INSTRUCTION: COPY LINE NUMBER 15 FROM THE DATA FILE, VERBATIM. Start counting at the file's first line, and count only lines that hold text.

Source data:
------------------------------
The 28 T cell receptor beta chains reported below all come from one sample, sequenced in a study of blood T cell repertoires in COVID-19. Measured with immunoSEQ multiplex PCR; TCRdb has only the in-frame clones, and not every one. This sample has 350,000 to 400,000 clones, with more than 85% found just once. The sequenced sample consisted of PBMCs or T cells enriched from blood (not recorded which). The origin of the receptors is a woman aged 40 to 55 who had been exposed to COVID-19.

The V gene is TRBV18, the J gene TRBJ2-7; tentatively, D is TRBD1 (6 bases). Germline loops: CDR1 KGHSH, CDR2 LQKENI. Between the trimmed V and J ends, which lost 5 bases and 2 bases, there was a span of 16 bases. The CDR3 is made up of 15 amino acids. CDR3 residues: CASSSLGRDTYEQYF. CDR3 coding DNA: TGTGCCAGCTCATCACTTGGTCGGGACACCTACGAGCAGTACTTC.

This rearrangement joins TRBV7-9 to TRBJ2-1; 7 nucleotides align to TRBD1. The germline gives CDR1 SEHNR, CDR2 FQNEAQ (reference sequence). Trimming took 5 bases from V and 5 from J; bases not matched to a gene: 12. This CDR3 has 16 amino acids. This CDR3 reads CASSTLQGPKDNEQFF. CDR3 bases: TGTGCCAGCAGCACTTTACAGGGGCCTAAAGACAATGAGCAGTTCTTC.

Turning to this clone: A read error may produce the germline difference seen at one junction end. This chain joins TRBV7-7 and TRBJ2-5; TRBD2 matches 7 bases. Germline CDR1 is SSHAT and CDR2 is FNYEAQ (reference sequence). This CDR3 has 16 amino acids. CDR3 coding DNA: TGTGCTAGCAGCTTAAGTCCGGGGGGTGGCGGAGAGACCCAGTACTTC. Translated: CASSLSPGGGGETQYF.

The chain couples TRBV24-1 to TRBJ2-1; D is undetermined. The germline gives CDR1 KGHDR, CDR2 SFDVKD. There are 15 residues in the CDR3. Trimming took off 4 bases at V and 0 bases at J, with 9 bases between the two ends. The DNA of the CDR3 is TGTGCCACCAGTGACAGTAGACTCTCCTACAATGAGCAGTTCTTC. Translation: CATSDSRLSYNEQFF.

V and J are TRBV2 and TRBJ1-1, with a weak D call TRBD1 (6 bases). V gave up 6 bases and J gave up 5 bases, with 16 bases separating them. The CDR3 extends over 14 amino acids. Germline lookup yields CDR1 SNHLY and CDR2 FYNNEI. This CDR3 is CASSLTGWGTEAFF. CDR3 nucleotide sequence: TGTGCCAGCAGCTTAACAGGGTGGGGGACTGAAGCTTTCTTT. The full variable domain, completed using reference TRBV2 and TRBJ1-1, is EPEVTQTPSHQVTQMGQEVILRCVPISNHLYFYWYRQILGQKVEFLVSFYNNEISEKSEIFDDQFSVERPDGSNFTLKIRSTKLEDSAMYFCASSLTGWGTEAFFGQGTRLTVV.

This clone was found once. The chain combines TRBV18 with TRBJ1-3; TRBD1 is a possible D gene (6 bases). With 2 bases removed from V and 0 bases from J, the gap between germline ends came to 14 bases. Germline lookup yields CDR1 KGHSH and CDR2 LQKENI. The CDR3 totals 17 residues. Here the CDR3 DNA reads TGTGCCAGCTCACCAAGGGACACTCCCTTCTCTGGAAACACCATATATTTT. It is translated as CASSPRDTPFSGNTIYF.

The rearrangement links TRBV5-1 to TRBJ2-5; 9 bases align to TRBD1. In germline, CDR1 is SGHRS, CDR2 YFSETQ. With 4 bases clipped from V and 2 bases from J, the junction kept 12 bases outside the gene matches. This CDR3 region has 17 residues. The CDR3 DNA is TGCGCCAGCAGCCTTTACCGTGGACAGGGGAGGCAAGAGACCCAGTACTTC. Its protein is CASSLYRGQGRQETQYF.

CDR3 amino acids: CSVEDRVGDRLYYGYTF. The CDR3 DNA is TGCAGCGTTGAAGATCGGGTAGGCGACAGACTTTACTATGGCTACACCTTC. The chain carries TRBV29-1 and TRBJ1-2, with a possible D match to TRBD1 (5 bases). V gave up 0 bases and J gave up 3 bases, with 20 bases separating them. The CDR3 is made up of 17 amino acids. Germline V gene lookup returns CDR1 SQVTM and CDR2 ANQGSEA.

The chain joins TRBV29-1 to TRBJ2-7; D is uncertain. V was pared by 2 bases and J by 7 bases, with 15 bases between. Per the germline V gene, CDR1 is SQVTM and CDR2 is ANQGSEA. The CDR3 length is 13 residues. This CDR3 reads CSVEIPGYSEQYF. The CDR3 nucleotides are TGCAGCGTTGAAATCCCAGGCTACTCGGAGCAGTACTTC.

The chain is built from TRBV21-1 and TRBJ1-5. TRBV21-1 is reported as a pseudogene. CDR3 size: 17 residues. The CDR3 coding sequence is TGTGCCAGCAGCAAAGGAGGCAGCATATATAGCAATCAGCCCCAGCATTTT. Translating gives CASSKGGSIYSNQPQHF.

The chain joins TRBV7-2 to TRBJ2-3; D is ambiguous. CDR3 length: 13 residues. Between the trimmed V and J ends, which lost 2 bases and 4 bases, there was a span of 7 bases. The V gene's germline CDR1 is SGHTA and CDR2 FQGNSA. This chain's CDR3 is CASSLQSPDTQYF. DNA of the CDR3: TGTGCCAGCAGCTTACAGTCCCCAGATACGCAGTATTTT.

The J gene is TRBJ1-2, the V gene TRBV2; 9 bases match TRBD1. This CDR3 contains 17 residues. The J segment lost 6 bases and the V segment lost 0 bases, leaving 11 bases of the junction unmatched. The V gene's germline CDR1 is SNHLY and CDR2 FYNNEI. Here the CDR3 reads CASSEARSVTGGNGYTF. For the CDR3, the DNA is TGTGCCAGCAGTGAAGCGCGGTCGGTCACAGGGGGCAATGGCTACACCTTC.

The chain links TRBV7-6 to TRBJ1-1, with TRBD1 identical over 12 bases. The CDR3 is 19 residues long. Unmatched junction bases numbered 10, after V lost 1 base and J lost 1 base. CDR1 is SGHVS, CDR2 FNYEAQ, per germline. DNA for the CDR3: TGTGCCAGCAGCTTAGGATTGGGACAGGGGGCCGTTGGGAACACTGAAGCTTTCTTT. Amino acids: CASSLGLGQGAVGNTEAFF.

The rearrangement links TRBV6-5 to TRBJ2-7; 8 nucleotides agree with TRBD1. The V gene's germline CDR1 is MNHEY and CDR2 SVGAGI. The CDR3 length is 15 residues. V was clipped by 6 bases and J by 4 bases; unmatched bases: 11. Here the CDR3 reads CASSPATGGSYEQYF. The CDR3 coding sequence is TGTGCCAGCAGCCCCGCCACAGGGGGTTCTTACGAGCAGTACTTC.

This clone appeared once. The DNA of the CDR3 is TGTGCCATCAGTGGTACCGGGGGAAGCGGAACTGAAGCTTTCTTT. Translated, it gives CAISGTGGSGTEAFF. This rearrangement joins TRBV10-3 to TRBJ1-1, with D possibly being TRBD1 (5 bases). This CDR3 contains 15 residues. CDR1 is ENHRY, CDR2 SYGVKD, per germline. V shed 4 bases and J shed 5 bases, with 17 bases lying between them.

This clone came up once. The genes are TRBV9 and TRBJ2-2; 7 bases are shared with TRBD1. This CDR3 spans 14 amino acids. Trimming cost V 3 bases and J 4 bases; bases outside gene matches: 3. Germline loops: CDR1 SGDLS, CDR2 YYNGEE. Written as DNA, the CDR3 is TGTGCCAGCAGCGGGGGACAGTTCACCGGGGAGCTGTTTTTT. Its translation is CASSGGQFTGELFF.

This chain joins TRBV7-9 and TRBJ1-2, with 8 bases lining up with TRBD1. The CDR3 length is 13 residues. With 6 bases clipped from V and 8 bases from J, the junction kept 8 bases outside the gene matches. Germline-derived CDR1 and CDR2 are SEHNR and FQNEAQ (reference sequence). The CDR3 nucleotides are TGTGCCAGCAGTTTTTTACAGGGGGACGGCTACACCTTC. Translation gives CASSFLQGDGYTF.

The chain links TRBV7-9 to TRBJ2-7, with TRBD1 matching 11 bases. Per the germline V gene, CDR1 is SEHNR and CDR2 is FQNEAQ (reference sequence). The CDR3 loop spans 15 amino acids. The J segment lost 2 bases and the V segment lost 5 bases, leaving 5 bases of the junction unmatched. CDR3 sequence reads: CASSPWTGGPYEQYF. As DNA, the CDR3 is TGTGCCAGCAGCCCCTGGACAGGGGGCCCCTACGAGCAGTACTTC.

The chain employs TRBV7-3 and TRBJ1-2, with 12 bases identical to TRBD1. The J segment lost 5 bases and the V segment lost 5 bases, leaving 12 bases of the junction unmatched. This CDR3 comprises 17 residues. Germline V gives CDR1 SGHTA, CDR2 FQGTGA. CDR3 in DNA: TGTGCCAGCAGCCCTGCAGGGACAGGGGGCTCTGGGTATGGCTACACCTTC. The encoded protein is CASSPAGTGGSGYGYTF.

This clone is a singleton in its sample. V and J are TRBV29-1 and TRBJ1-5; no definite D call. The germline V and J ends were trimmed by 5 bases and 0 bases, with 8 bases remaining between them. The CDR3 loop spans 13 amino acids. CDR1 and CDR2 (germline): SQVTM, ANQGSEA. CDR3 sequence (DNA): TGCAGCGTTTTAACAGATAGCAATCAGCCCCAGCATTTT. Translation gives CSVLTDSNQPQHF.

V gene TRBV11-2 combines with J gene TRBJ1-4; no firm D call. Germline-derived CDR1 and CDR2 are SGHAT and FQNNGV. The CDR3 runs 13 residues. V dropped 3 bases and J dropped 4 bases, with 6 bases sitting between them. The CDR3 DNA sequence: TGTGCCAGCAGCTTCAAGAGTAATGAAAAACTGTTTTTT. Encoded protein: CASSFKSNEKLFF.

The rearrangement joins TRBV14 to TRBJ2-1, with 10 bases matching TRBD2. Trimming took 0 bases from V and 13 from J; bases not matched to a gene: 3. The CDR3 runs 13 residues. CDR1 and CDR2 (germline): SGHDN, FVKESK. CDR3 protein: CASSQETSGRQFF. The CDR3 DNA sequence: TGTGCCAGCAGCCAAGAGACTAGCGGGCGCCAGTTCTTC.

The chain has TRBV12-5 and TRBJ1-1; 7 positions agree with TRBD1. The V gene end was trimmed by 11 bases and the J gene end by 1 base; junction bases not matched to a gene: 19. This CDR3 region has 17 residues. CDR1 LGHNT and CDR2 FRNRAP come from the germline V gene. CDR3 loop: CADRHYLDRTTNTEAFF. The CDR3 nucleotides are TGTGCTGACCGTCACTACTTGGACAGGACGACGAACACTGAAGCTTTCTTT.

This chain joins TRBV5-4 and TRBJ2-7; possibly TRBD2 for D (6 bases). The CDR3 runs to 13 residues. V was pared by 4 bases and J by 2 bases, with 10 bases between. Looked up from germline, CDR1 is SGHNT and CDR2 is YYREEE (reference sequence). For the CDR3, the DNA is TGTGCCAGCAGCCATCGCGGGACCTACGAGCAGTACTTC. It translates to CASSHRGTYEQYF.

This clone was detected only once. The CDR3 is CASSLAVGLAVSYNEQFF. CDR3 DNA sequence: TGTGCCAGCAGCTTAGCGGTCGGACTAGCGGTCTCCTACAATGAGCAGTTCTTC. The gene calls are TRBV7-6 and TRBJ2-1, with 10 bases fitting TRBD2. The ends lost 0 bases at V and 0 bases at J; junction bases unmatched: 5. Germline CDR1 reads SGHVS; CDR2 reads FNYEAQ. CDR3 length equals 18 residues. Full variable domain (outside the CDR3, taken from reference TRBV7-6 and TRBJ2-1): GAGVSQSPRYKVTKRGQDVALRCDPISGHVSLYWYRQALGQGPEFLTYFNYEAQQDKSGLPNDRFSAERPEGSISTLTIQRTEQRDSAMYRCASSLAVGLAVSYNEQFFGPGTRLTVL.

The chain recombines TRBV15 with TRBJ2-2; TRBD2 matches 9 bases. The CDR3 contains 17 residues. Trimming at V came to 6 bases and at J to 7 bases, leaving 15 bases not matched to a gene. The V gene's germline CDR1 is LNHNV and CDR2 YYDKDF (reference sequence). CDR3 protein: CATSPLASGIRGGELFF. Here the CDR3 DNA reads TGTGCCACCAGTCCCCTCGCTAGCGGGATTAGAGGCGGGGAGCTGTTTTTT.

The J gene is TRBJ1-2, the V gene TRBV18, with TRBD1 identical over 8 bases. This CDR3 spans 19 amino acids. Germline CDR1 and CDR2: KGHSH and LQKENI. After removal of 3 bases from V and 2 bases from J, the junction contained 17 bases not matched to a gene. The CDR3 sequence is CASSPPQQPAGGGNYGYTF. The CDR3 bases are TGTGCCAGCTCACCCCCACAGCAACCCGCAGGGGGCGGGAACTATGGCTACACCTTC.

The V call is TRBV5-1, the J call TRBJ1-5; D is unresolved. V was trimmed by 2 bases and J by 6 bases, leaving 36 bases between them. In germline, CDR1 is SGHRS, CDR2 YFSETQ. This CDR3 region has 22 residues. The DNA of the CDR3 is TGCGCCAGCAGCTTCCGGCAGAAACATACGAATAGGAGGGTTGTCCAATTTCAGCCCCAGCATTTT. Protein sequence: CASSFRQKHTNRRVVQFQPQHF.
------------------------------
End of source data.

The rearrangement links TRBV6-5 to TRBJ2-7; 8 nucleotides agree with TRBD1. The V gene's germline CDR1 is MNHEY and CDR2 SVGAGI. The CDR3 length is 15 residues. V was clipped by 6 bases and J by 4 bases; unmatched bases: 11. Here the CDR3 reads CASSPATGGSYEQYF. The CDR3 coding sequence is TGTGCCAGCAGCCCCGCCACAGGGGGTTCTTACGAGCAGTACTTC.